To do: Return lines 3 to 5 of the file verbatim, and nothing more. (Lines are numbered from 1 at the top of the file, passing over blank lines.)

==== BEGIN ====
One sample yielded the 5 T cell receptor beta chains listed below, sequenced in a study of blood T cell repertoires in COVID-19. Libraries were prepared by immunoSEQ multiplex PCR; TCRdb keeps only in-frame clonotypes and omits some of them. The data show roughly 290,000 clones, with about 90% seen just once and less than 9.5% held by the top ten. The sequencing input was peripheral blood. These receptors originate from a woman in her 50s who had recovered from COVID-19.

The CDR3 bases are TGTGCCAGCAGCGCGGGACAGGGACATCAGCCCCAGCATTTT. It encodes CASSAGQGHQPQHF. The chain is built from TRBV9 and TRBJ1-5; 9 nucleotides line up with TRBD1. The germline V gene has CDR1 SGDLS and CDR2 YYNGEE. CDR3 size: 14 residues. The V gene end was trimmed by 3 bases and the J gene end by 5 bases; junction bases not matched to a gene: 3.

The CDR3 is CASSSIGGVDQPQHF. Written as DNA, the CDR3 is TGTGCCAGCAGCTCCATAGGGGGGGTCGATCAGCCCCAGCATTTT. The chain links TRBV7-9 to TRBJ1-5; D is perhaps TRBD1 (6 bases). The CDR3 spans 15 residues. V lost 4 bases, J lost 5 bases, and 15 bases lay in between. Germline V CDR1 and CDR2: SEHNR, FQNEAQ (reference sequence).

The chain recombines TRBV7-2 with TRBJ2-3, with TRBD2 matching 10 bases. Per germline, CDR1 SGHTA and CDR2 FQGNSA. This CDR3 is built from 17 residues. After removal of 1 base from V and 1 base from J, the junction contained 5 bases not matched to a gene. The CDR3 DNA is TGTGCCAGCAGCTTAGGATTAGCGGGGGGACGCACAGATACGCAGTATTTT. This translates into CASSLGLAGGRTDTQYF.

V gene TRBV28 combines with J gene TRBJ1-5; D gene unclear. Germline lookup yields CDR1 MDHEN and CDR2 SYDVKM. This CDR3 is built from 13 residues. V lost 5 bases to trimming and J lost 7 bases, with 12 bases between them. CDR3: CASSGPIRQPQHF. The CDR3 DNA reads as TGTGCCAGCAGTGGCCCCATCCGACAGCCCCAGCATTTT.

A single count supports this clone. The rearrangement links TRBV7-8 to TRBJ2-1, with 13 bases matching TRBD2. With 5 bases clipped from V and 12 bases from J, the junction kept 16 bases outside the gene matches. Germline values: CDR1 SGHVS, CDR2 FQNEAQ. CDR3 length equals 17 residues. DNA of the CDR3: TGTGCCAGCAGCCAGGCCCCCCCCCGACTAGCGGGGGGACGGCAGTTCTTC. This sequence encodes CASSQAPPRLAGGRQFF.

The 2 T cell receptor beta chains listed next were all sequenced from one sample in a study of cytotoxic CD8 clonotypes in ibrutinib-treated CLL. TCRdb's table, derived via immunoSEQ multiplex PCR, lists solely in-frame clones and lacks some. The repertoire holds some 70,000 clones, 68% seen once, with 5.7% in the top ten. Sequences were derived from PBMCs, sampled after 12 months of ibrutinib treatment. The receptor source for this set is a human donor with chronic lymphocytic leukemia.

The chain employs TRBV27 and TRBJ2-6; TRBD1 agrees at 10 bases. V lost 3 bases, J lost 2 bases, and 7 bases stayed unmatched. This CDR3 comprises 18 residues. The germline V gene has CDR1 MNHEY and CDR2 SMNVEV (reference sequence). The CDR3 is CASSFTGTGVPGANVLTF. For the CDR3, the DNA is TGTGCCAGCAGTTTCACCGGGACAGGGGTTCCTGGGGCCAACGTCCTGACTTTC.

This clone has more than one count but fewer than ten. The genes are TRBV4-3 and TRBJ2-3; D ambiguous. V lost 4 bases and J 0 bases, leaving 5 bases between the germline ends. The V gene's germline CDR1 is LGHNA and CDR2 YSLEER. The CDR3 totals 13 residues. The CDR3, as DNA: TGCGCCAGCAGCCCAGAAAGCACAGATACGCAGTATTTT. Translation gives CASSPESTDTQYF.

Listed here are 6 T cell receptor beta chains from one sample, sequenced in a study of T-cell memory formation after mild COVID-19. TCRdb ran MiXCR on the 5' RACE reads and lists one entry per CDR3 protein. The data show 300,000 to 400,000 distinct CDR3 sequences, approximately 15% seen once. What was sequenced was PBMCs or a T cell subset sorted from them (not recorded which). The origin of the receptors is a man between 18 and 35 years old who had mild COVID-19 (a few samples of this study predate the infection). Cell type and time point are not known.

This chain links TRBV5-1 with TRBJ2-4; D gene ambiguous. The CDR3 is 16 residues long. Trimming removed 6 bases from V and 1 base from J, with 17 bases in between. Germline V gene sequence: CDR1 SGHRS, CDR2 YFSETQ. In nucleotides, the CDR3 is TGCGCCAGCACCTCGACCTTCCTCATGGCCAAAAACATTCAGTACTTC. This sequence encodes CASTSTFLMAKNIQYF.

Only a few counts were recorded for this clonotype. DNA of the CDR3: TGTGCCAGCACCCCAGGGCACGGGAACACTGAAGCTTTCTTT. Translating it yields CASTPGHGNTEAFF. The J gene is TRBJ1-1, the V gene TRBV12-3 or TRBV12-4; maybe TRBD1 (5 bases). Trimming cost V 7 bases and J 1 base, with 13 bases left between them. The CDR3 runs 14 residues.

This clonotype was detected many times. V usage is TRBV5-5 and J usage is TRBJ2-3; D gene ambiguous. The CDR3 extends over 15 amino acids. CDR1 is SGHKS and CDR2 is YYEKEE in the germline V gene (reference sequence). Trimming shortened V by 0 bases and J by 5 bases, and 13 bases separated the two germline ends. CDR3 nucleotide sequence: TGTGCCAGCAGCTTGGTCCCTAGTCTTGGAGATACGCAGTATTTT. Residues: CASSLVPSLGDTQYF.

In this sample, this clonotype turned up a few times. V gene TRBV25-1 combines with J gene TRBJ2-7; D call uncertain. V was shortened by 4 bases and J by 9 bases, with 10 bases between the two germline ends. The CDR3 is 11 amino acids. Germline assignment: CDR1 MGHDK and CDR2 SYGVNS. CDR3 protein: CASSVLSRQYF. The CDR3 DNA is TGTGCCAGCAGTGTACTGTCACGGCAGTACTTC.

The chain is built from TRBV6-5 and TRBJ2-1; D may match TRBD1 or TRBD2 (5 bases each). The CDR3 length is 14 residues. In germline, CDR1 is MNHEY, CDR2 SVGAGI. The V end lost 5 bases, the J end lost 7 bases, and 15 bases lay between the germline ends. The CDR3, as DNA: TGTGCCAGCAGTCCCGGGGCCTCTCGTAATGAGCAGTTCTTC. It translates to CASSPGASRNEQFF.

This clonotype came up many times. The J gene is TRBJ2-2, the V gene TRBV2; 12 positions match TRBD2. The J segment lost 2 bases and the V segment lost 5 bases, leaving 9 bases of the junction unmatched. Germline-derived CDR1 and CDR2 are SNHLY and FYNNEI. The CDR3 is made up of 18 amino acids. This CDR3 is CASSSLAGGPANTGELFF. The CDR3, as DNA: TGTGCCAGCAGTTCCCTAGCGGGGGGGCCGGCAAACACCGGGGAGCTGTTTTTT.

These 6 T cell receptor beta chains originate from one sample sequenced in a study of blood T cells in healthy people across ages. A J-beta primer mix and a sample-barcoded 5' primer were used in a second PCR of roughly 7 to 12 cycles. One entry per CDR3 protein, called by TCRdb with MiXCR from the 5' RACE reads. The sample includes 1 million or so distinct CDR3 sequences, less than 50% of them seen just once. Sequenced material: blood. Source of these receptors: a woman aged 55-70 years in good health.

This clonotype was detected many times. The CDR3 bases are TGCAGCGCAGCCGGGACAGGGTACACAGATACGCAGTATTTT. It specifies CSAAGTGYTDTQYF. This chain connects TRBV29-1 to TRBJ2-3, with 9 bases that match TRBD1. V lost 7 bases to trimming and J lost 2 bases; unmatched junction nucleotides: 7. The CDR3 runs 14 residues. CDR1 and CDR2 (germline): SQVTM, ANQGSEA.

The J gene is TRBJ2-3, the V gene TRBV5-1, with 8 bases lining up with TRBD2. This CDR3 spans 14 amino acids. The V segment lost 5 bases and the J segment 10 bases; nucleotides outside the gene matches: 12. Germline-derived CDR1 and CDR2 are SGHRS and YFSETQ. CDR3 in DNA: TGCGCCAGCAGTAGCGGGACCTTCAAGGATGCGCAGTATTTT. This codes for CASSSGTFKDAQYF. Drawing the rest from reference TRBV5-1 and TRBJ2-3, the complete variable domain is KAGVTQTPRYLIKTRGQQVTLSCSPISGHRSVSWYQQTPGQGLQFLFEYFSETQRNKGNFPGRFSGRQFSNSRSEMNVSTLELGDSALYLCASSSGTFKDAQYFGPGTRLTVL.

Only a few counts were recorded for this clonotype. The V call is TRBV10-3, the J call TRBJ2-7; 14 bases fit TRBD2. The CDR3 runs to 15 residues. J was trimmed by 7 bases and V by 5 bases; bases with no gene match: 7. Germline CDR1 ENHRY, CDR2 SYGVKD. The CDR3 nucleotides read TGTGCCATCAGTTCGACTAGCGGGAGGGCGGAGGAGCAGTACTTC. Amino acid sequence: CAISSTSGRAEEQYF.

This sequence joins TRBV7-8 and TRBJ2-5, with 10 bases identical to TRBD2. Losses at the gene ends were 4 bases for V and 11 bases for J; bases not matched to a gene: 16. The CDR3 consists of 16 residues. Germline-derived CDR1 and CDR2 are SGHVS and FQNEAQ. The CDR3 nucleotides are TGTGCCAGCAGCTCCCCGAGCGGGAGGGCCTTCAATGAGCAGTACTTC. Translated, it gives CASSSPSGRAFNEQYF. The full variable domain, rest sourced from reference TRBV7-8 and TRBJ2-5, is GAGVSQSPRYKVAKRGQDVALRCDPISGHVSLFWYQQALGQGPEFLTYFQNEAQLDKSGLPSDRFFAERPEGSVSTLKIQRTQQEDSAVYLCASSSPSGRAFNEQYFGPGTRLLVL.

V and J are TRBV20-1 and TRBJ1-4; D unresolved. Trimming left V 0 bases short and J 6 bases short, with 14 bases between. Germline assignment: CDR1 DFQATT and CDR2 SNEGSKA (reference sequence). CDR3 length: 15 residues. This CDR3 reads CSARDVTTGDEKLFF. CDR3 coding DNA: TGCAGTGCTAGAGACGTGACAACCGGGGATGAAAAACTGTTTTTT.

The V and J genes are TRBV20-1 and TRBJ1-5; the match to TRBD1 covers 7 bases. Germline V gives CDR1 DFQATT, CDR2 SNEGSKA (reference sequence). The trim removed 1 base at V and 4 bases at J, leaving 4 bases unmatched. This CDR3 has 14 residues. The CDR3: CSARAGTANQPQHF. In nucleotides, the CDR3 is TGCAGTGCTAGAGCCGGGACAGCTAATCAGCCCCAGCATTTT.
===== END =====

The CDR3 is CASSSIGGVDQPQHF. Written as DNA, the CDR3 is TGTGCCAGCAGCTCCATAGGGGGGGTCGATCAGCCCCAGCATTTT. The chain links TRBV7-9 to TRBJ1-5; D is perhaps TRBD1 (6 bases). The CDR3 spans 15 residues. V lost 4 bases, J lost 5 bases, and 15 bases lay in between. Germline V CDR1 and CDR2: SEHNR, FQNEAQ (reference sequence).

The chain recombines TRBV7-2 with TRBJ2-3, with TRBD2 matching 10 bases. Per germline, CDR1 SGHTA and CDR2 FQGNSA. This CDR3 is built from 17 residues. After removal of 1 base from V and 1 base from J, the junction contained 5 bases not matched to a gene. The CDR3 DNA is TGTGCCAGCAGCTTAGGATTAGCGGGGGGACGCACAGATACGCAGTATTTT. This translates into CASSLGLAGGRTDTQYF.

V gene TRBV28 combines with J gene TRBJ1-5; D gene unclear. Germline lookup yields CDR1 MDHEN and CDR2 SYDVKM. This CDR3 is built from 13 residues. V lost 5 bases to trimming and J lost 7 bases, with 12 bases between them. CDR3: CASSGPIRQPQHF. The CDR3 DNA reads as TGTGCCAGCAGTGGCCCCATCCGACAGCCCCAGCATTTT.